Pakistan suspends military, intelligence cooperation with U.S

Pakistan President, Mamnoon Hussain

Pakistan President, Mamnoon Hussain

Pakistan President, Mamnoon Hussain

Pakistan has suspended military and intelligence cooperation with the U.S. amid the diplomatic tensions between Islamabad and Washington, Pakistani Defence Minister Khurram Khan said.

Speaking at at the Institute of Strategic Studies in Islamabad, Khan said that the U.S. was using Pakistan as a “scapegoat” for its failures in Afghanistan in spite of spending billions of dollars in the conflict-torn state.

Khan’s speech was broadcast by local 92 News channel.

“We have suspended a full scale cooperation of our defense ministries and intelligence departments.

“Pakistan does not want to put a price on its sacrifices but wants them to be recognized,” the minister said.

Khan said that Pakistan will not allow the continuation of Afghanistan’s war on own territory.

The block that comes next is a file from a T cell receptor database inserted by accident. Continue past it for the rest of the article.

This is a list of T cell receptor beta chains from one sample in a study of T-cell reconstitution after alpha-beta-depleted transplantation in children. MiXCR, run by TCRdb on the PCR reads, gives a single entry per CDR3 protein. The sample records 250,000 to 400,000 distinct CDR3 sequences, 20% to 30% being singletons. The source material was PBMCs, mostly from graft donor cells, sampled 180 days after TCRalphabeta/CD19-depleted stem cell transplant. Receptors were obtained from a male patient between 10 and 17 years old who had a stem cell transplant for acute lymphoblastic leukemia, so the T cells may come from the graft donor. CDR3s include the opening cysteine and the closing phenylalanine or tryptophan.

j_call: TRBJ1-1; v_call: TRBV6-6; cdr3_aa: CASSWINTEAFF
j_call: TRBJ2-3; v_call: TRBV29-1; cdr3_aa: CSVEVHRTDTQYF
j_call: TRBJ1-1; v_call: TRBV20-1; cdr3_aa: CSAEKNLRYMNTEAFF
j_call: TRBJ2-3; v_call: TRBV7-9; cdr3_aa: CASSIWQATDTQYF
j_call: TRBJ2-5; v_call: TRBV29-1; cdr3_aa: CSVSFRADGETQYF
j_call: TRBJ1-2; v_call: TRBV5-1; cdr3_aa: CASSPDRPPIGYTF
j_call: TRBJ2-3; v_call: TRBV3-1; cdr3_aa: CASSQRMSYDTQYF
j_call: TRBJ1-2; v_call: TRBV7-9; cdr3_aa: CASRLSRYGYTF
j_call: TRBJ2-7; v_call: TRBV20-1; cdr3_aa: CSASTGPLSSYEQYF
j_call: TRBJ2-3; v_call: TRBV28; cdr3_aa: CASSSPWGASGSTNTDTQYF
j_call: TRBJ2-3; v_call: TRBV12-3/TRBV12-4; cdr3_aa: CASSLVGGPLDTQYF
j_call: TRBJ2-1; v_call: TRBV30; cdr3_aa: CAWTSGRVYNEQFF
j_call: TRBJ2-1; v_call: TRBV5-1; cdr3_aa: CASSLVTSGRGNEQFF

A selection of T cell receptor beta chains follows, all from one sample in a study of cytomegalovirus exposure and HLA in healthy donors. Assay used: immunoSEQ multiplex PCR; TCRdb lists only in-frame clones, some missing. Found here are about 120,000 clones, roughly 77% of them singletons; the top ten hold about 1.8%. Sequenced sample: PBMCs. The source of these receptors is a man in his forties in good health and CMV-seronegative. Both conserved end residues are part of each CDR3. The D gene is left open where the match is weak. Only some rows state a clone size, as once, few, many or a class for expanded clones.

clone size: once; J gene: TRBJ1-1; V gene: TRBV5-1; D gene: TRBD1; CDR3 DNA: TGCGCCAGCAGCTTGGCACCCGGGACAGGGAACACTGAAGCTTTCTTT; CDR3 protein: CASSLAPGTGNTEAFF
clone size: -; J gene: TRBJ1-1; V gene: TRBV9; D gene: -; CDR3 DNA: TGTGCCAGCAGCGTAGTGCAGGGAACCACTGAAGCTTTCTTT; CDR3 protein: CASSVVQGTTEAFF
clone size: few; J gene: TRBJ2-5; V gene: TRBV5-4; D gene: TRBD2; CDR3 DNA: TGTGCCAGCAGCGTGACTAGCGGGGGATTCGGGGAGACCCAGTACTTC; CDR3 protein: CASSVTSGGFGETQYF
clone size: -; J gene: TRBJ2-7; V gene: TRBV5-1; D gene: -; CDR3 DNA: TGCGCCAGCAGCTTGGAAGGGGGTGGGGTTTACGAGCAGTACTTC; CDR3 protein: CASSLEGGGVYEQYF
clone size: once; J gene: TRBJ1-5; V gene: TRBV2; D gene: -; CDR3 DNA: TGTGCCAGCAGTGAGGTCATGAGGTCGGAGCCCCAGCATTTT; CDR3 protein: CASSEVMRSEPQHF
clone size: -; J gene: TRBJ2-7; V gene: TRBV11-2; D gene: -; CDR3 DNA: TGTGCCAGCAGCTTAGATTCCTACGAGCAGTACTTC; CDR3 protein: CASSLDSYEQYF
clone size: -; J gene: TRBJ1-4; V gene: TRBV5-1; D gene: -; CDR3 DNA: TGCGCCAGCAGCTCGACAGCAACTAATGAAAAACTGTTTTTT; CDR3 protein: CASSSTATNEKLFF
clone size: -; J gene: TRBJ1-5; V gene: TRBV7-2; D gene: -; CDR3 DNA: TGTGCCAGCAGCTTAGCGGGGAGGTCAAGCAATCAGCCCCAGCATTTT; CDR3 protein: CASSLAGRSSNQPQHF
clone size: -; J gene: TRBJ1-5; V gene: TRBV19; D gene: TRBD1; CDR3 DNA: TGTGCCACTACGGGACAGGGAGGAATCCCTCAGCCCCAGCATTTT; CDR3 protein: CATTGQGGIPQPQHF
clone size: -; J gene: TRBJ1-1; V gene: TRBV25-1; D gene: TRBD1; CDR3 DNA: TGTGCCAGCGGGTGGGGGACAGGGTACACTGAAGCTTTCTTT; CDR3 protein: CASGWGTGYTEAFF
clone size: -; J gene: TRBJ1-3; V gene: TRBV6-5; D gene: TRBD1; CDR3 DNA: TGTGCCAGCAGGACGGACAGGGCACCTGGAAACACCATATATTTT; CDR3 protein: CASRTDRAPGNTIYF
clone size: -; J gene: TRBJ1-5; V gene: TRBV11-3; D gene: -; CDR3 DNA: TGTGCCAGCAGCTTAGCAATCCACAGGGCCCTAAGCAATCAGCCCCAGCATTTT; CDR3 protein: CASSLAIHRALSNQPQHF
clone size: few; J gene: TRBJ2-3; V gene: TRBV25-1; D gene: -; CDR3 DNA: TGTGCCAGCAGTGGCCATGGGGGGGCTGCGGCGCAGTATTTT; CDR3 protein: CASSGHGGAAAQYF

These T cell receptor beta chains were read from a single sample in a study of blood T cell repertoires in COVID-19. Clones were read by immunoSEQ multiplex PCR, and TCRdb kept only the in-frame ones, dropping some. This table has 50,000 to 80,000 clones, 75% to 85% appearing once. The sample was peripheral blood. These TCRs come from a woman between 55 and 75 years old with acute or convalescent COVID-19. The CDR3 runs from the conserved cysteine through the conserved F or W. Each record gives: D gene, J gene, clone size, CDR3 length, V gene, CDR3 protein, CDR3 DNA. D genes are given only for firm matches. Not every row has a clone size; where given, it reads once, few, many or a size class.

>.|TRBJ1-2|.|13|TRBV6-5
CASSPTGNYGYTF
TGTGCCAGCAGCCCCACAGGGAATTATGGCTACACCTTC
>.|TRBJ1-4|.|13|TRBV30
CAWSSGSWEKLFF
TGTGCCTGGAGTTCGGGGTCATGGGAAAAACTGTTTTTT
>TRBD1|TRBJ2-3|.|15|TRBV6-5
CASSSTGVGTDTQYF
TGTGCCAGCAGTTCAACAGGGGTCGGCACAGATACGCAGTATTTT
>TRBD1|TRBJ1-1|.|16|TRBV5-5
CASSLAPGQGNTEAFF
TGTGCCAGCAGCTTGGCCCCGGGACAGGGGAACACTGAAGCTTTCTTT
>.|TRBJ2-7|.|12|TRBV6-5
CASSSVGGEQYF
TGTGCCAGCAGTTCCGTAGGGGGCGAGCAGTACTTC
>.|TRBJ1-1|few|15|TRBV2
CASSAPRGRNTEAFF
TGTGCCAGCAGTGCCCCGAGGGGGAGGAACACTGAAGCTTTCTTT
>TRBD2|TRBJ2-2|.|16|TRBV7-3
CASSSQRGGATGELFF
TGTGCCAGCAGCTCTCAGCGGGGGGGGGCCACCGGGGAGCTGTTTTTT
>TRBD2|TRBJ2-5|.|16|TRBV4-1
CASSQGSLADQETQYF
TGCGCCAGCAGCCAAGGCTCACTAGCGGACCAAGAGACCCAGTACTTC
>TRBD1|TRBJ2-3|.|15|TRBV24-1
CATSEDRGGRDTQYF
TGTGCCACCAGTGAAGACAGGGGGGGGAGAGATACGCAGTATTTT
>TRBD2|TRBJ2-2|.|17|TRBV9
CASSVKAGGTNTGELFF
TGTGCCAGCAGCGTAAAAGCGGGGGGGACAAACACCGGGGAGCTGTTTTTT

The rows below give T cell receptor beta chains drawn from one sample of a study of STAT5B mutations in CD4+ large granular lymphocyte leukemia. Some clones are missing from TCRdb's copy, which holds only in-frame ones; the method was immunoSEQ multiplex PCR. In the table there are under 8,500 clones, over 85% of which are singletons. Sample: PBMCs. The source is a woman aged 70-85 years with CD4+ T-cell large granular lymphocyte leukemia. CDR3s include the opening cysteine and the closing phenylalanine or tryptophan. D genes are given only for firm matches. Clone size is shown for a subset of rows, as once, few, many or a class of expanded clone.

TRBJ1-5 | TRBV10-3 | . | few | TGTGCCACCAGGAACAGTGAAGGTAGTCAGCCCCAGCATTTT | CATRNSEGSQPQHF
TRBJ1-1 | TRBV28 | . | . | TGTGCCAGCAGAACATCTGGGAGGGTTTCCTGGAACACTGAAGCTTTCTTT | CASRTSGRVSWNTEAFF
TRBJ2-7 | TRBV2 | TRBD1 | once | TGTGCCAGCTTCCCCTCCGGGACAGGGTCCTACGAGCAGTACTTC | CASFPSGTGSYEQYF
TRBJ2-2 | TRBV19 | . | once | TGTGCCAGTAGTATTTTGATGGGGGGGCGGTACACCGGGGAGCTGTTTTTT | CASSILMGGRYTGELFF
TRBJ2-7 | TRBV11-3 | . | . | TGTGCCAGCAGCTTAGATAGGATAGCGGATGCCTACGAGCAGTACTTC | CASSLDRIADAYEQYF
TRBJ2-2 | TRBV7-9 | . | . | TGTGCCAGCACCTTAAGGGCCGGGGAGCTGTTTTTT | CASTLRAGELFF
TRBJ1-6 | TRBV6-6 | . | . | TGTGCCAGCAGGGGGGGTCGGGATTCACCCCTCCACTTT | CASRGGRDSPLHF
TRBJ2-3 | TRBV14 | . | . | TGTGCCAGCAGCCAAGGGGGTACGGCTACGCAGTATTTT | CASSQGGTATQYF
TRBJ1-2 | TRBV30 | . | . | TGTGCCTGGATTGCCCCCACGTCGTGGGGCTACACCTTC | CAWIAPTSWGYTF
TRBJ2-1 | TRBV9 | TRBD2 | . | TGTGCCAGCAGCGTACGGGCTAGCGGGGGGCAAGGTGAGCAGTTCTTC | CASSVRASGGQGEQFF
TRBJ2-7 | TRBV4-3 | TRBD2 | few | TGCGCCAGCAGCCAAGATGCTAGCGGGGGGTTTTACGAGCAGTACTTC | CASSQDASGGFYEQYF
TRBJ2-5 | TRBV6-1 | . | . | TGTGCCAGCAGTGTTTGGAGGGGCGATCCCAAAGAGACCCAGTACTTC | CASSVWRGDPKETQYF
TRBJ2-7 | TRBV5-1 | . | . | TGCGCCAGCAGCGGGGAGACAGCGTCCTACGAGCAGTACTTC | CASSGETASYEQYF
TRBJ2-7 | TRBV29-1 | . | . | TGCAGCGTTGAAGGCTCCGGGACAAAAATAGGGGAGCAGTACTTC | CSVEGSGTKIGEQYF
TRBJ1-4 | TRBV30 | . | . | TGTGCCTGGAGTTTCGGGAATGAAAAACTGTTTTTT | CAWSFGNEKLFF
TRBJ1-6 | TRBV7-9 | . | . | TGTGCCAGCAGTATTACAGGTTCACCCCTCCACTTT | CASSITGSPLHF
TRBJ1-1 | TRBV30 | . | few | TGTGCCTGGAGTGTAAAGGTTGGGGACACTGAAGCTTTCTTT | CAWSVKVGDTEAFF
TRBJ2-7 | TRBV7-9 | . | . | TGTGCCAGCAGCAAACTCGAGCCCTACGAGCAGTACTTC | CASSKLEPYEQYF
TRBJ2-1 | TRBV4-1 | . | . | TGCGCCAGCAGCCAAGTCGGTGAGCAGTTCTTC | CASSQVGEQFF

Pakistan’s move comes in the wake of partial freezing of US financial aid to Islamabad.

On Monday, Pentagon spokesperson Col. Robert Manning told reporters that some 900 million dollars in U.S. funds meant to reimburse Pakistan for counterterrorism operations would not be released until Secretary of Defence Jim Mattis was persuaded that the country was fighting terrorist groups and not harboring them.

On Jan. 1, President Donald Trump accused Islamabad of providing “safe haven to the terrorists” despite multibillion U.S. assistance to Pakistan.

On Jan. 4, State Department spokesperson Heather Nauert said that the United States was suspending the delivery of military equipment and security aid to Pakistan.

According to her spokeswoman, such a measure was a response to the local authorities’ insufficient measures in the fight against terrorist groups.

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